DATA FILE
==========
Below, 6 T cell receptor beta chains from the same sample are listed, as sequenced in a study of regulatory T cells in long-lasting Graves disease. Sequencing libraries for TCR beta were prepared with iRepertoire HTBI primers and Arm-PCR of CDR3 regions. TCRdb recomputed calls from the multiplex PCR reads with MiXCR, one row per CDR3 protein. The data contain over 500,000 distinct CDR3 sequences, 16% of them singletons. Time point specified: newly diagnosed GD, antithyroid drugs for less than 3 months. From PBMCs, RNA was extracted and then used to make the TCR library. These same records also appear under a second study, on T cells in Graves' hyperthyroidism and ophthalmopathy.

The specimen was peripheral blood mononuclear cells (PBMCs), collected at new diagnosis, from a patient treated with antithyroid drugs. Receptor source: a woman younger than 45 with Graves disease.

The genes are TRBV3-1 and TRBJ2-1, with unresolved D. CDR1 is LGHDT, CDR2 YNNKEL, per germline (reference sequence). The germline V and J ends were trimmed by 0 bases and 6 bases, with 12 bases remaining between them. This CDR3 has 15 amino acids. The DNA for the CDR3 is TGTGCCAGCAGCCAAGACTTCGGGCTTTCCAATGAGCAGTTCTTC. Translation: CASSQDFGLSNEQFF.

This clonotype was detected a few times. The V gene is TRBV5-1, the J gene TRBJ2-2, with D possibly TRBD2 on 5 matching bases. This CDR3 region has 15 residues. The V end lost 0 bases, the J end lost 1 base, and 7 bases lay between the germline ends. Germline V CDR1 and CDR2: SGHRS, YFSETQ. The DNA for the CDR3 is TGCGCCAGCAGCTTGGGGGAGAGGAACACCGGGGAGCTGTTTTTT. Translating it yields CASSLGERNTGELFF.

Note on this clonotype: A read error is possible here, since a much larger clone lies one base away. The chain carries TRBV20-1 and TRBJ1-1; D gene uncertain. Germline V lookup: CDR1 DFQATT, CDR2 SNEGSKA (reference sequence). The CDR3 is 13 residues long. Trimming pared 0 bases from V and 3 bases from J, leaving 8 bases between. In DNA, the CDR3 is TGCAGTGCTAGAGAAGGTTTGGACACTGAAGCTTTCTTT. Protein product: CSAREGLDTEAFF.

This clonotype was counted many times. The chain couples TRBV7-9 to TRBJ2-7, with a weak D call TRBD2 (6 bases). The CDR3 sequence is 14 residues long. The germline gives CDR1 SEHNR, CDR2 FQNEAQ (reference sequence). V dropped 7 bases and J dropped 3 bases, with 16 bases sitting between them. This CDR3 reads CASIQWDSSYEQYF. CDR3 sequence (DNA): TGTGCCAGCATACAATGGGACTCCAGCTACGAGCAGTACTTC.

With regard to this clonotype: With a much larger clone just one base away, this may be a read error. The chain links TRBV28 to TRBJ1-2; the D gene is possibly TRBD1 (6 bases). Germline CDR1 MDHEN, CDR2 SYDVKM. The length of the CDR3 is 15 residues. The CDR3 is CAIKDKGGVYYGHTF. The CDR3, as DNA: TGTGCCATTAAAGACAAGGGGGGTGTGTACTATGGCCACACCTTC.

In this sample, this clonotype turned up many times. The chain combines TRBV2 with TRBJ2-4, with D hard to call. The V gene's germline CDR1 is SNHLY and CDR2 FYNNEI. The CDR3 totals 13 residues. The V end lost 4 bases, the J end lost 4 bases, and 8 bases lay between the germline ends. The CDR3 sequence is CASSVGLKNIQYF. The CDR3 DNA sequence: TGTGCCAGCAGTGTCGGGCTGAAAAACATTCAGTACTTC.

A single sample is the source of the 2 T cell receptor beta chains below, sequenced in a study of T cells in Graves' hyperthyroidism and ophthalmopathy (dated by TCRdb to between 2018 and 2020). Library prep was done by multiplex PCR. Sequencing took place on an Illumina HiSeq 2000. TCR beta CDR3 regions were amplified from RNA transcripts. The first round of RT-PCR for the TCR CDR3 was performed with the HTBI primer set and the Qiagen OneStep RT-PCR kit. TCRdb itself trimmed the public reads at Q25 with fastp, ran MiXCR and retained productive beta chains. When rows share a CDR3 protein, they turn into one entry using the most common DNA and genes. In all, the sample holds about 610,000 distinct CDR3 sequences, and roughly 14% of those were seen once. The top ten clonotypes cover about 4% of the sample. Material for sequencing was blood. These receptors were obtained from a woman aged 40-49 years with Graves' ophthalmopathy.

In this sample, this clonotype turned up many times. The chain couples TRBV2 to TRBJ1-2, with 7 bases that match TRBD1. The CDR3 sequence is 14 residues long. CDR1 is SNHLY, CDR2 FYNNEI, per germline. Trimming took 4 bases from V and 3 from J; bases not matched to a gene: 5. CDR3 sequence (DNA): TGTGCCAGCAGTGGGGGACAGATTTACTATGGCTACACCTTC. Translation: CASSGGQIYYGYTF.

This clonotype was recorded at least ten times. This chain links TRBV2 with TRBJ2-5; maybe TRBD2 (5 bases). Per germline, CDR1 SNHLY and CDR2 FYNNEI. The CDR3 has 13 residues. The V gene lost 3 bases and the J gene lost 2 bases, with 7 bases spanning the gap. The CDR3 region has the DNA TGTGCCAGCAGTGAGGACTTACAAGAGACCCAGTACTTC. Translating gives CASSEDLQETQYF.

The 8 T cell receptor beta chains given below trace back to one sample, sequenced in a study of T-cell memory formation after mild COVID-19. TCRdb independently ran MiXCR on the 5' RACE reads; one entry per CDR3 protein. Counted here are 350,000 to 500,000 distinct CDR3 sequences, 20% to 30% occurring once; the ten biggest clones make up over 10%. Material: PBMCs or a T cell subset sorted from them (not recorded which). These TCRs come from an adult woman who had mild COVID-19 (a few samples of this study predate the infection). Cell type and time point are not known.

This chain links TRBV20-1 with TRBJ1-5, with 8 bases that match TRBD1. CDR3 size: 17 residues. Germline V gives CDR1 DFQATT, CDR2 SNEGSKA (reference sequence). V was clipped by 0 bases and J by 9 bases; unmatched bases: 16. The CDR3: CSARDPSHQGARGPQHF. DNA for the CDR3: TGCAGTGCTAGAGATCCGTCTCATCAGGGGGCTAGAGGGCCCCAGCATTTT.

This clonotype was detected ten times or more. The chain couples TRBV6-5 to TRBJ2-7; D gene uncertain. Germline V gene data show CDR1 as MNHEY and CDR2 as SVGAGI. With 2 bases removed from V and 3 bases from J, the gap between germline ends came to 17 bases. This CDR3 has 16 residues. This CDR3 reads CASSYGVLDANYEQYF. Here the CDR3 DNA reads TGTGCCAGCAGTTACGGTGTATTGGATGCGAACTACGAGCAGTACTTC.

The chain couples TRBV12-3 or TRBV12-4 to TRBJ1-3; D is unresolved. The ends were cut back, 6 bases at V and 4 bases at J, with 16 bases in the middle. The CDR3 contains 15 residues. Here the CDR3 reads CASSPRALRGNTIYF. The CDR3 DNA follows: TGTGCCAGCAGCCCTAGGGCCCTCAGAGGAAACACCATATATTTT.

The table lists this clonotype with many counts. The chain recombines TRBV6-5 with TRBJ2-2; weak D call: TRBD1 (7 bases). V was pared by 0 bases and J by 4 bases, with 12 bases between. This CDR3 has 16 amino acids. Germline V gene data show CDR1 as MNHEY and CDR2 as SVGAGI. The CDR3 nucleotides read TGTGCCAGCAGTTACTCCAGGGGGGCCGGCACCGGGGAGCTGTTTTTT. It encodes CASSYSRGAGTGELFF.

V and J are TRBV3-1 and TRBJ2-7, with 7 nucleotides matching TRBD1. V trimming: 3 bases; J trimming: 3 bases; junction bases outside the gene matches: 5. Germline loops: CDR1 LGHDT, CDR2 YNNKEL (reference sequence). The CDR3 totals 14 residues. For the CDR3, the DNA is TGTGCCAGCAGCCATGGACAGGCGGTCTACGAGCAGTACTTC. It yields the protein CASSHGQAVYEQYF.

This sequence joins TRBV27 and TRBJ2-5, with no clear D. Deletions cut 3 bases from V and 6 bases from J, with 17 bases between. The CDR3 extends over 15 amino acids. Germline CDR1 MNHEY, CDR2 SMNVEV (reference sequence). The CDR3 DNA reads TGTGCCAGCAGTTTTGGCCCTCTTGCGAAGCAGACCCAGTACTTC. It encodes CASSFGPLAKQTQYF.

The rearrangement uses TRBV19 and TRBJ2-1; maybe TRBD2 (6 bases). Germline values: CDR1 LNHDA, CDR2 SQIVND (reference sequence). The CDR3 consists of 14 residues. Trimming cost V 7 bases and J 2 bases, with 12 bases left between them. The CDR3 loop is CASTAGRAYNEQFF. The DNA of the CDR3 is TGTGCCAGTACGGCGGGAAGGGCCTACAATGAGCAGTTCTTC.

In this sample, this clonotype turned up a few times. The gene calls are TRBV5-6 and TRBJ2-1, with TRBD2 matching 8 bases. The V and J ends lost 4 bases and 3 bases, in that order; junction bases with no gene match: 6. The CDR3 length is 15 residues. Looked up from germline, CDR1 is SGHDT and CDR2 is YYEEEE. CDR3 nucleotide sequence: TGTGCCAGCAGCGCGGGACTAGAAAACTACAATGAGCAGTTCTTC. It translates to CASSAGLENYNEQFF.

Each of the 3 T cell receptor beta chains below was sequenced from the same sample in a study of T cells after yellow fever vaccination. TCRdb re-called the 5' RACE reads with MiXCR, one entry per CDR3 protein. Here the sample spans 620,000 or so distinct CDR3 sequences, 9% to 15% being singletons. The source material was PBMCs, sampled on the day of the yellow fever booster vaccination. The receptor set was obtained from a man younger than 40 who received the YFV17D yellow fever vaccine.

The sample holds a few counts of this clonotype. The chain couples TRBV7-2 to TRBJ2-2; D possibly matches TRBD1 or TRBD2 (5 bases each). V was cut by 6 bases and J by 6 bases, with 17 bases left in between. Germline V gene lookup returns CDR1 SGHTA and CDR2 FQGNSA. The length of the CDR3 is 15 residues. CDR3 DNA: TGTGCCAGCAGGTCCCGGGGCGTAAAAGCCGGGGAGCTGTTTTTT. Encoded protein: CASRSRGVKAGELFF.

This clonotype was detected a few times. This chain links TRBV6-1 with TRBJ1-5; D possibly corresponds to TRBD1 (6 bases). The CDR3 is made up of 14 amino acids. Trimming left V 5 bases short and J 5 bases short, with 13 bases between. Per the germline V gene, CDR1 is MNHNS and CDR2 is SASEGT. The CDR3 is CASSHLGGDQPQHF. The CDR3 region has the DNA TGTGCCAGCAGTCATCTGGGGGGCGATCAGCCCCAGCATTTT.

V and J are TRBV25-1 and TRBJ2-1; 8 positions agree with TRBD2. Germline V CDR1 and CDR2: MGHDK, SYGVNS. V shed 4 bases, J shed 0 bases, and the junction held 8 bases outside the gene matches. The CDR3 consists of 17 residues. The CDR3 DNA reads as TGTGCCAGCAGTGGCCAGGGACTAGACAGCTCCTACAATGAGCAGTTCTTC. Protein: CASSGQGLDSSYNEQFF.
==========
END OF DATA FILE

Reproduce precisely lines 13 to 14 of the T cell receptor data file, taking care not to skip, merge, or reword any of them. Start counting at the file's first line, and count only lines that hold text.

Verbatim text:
This chain links TRBV20-1 with TRBJ1-5, with 8 bases that match TRBD1. CDR3 size: 17 residues. Germline V gives CDR1 DFQATT, CDR2 SNEGSKA (reference sequence). V was clipped by 0 bases and J by 9 bases; unmatched bases: 16. The CDR3: CSARDPSHQGARGPQHF. DNA for the CDR3: TGCAGTGCTAGAGATCCGTCTCATCAGGGGGCTAGAGGGCCCCAGCATTTT.

This clonotype was detected ten times or more. The chain couples TRBV6-5 to TRBJ2-7; D gene uncertain. Germline V gene data show CDR1 as MNHEY and CDR2 as SVGAGI. With 2 bases removed from V and 3 bases from J, the gap between germline ends came to 17 bases. This CDR3 has 16 residues. This CDR3 reads CASSYGVLDANYEQYF. Here the CDR3 DNA reads TGTGCCAGCAGTTACGGTGTATTGGATGCGAACTACGAGCAGTACTTC.